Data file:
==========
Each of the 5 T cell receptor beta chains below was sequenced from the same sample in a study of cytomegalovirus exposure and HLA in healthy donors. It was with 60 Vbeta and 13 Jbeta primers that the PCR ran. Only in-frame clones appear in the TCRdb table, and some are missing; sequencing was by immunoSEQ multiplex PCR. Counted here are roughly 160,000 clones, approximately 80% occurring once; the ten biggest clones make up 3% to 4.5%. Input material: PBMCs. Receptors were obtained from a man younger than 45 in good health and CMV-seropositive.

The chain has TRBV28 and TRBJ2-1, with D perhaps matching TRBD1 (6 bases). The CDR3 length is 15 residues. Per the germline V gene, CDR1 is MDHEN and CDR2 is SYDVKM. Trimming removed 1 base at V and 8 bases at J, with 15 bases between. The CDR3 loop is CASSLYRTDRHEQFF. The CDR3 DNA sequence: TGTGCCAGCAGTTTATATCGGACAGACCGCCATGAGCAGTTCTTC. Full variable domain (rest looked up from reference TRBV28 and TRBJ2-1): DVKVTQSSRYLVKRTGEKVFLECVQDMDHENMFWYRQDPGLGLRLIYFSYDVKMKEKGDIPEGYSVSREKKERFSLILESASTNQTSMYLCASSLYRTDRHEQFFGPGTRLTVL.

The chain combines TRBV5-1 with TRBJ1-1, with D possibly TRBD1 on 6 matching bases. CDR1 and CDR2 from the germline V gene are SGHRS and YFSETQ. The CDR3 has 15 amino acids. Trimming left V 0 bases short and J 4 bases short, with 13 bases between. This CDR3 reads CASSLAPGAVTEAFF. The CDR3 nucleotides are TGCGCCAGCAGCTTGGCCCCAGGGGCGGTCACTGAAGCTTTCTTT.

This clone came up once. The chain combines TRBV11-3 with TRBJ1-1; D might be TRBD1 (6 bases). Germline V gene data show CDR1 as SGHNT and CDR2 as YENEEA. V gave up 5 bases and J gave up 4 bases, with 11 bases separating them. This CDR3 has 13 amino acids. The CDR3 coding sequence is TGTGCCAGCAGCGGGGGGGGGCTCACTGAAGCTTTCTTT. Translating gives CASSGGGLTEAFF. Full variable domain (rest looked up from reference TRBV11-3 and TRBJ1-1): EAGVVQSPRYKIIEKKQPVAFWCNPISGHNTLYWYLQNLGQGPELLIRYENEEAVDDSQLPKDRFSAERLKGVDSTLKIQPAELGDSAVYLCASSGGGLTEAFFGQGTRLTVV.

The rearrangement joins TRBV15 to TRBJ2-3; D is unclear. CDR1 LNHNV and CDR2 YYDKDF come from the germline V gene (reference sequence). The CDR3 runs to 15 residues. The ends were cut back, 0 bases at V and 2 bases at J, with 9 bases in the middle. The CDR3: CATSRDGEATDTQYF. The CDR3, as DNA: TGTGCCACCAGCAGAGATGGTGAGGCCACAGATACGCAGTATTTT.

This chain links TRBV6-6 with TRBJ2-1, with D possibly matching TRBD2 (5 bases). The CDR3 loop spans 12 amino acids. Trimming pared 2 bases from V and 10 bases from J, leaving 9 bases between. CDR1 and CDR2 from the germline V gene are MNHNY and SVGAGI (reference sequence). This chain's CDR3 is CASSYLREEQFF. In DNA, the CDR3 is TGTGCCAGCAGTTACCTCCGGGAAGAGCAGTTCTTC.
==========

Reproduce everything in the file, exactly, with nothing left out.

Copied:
Each of the 5 T cell receptor beta chains below was sequenced from the same sample in a study of cytomegalovirus exposure and HLA in healthy donors. It was with 60 Vbeta and 13 Jbeta primers that the PCR ran. Only in-frame clones appear in the TCRdb table, and some are missing; sequencing was by immunoSEQ multiplex PCR. Counted here are roughly 160,000 clones, approximately 80% occurring once; the ten biggest clones make up 3% to 4.5%. Input material: PBMCs. Receptors were obtained from a man younger than 45 in good health and CMV-seropositive.

The chain has TRBV28 and TRBJ2-1, with D perhaps matching TRBD1 (6 bases). The CDR3 length is 15 residues. Per the germline V gene, CDR1 is MDHEN and CDR2 is SYDVKM. Trimming removed 1 base at V and 8 bases at J, with 15 bases between. The CDR3 loop is CASSLYRTDRHEQFF. The CDR3 DNA sequence: TGTGCCAGCAGTTTATATCGGACAGACCGCCATGAGCAGTTCTTC. Full variable domain (rest looked up from reference TRBV28 and TRBJ2-1): DVKVTQSSRYLVKRTGEKVFLECVQDMDHENMFWYRQDPGLGLRLIYFSYDVKMKEKGDIPEGYSVSREKKERFSLILESASTNQTSMYLCASSLYRTDRHEQFFGPGTRLTVL.

The chain combines TRBV5-1 with TRBJ1-1, with D possibly TRBD1 on 6 matching bases. CDR1 and CDR2 from the germline V gene are SGHRS and YFSETQ. The CDR3 has 15 amino acids. Trimming left V 0 bases short and J 4 bases short, with 13 bases between. This CDR3 reads CASSLAPGAVTEAFF. The CDR3 nucleotides are TGCGCCAGCAGCTTGGCCCCAGGGGCGGTCACTGAAGCTTTCTTT.

This clone came up once. The chain combines TRBV11-3 with TRBJ1-1; D might be TRBD1 (6 bases). Germline V gene data show CDR1 as SGHNT and CDR2 as YENEEA. V gave up 5 bases and J gave up 4 bases, with 11 bases separating them. This CDR3 has 13 amino acids. The CDR3 coding sequence is TGTGCCAGCAGCGGGGGGGGGCTCACTGAAGCTTTCTTT. Translating gives CASSGGGLTEAFF. Full variable domain (rest looked up from reference TRBV11-3 and TRBJ1-1): EAGVVQSPRYKIIEKKQPVAFWCNPISGHNTLYWYLQNLGQGPELLIRYENEEAVDDSQLPKDRFSAERLKGVDSTLKIQPAELGDSAVYLCASSGGGLTEAFFGQGTRLTVV.

The rearrangement joins TRBV15 to TRBJ2-3; D is unclear. CDR1 LNHNV and CDR2 YYDKDF come from the germline V gene (reference sequence). The CDR3 runs to 15 residues. The ends were cut back, 0 bases at V and 2 bases at J, with 9 bases in the middle. The CDR3: CATSRDGEATDTQYF. The CDR3, as DNA: TGTGCCACCAGCAGAGATGGTGAGGCCACAGATACGCAGTATTTT.

This chain links TRBV6-6 with TRBJ2-1, with D possibly matching TRBD2 (5 bases). The CDR3 loop spans 12 amino acids. Trimming pared 2 bases from V and 10 bases from J, leaving 9 bases between. CDR1 and CDR2 from the germline V gene are MNHNY and SVGAGI (reference sequence). This chain's CDR3 is CASSYLREEQFF. In DNA, the CDR3 is TGTGCCAGCAGTTACCTCCGGGAAGAGCAGTTCTTC.